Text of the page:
Curiosity aroused, the pilot put in calls to two radar stations – one nearby on the coast and one in Santiago – to report an unidentified object. Operators at both could plainly see the chopper on their equipment. But that was all they could see. Whatever the object was, the radar couldn’t pick it up.
The radar crews also confirmed that there were no reports of other aircraft in the vicinity. In fact, they told the crew that nobody had the necessary permissions to be in the airspace that they were passing through. And when the pilot attempted to make contact with the unidentified object using civilian bandwidth, no reply was forthcoming. Things were definitely getting weird.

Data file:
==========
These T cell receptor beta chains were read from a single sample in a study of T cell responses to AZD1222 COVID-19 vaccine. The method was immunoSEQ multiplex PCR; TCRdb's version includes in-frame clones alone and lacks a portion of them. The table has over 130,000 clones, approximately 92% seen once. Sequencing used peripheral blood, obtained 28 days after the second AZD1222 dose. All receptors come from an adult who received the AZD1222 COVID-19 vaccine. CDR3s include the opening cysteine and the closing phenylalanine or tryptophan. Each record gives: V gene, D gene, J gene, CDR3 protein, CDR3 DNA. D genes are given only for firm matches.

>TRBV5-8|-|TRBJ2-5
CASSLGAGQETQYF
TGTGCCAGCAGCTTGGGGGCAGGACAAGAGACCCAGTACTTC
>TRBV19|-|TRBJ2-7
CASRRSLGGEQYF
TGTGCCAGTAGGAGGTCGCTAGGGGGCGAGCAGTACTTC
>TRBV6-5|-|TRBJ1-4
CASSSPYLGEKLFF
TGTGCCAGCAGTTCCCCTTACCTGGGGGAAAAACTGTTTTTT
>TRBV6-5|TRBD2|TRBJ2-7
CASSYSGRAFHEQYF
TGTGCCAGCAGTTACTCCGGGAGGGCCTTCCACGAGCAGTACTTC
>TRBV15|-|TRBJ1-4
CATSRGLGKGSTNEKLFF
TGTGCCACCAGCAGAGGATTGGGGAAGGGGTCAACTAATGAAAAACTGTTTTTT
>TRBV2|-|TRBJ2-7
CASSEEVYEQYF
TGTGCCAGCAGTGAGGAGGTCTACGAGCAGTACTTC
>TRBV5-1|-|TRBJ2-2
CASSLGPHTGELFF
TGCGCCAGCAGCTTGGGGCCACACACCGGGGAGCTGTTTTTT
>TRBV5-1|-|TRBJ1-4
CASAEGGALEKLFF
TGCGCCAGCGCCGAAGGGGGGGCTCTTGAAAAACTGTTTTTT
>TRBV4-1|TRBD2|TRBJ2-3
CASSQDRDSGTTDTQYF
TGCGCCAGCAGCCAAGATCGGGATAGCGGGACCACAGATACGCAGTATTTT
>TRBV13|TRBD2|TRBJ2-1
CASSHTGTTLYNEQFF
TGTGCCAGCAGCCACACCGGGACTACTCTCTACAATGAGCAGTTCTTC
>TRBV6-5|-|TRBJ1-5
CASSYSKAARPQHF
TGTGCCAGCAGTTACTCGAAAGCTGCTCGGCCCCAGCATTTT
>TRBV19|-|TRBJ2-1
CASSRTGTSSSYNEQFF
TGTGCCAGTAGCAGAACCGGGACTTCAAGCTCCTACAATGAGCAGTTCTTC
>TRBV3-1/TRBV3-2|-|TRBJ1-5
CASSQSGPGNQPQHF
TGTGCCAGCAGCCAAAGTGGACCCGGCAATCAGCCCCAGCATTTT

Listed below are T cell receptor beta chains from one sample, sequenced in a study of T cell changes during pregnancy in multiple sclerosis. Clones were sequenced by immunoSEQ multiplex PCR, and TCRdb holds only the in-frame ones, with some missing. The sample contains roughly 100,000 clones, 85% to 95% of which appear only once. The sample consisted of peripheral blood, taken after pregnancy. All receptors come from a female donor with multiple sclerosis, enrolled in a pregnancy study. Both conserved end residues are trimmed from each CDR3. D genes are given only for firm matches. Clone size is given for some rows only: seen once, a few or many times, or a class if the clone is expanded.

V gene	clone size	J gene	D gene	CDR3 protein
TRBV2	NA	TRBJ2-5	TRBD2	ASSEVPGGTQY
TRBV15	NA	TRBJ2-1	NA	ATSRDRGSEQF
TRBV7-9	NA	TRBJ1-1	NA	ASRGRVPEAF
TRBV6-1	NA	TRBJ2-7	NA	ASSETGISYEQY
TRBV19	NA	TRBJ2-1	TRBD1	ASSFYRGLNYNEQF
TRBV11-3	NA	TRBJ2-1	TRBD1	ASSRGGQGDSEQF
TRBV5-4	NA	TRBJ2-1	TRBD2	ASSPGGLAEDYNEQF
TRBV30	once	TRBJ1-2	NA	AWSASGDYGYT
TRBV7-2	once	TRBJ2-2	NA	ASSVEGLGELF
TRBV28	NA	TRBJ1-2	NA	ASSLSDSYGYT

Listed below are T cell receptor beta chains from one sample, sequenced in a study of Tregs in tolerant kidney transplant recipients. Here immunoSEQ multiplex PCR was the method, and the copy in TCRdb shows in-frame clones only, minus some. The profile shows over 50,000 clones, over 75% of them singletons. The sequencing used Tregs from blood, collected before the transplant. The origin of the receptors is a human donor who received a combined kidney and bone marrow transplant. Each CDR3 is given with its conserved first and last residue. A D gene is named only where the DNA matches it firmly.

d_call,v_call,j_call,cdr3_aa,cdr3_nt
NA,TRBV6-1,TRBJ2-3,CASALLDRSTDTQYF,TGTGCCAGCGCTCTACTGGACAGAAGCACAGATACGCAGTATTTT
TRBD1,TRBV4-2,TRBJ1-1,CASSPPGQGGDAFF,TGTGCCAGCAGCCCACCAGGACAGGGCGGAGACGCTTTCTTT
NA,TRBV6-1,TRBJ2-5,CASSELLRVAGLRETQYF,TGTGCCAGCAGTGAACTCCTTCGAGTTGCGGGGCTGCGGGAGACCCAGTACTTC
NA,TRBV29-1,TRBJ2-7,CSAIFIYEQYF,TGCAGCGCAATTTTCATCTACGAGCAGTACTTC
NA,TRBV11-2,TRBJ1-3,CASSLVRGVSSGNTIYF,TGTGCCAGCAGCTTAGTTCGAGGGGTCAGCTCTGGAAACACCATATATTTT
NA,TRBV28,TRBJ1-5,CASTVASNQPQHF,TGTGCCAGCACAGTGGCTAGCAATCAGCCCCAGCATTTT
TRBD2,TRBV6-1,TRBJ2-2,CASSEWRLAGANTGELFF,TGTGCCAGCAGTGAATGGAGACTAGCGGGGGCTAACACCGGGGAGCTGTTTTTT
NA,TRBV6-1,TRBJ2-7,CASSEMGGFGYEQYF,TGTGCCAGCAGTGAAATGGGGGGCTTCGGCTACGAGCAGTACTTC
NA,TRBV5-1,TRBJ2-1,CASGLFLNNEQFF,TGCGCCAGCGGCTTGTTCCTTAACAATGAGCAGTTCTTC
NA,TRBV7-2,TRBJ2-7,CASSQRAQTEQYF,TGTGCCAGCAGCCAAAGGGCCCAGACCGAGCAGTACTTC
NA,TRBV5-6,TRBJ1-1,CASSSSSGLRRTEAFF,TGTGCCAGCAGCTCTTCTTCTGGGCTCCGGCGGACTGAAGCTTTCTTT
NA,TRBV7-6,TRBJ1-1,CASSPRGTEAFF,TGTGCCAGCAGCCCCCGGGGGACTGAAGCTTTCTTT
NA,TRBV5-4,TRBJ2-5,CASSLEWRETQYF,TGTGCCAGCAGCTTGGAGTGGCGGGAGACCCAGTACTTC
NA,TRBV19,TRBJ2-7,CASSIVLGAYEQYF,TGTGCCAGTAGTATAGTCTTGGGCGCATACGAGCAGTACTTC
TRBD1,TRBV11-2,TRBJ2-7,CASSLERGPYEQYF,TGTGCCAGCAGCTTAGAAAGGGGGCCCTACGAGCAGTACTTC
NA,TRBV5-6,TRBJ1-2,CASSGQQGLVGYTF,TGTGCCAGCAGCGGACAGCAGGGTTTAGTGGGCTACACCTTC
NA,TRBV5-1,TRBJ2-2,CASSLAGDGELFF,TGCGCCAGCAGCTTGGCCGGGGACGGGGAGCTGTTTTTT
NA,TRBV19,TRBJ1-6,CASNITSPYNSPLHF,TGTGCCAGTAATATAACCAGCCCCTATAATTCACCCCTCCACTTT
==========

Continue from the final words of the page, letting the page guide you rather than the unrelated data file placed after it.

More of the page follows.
Using the new high-tech camera, the technician recorded the unidentified object for more than nine minutes. And for much of the footage, he used the infrared function. This allowed the sensor to create images by measuring heat rather than light. The hottest areas are represented by black, the coolest by white and those in between by shades of gray.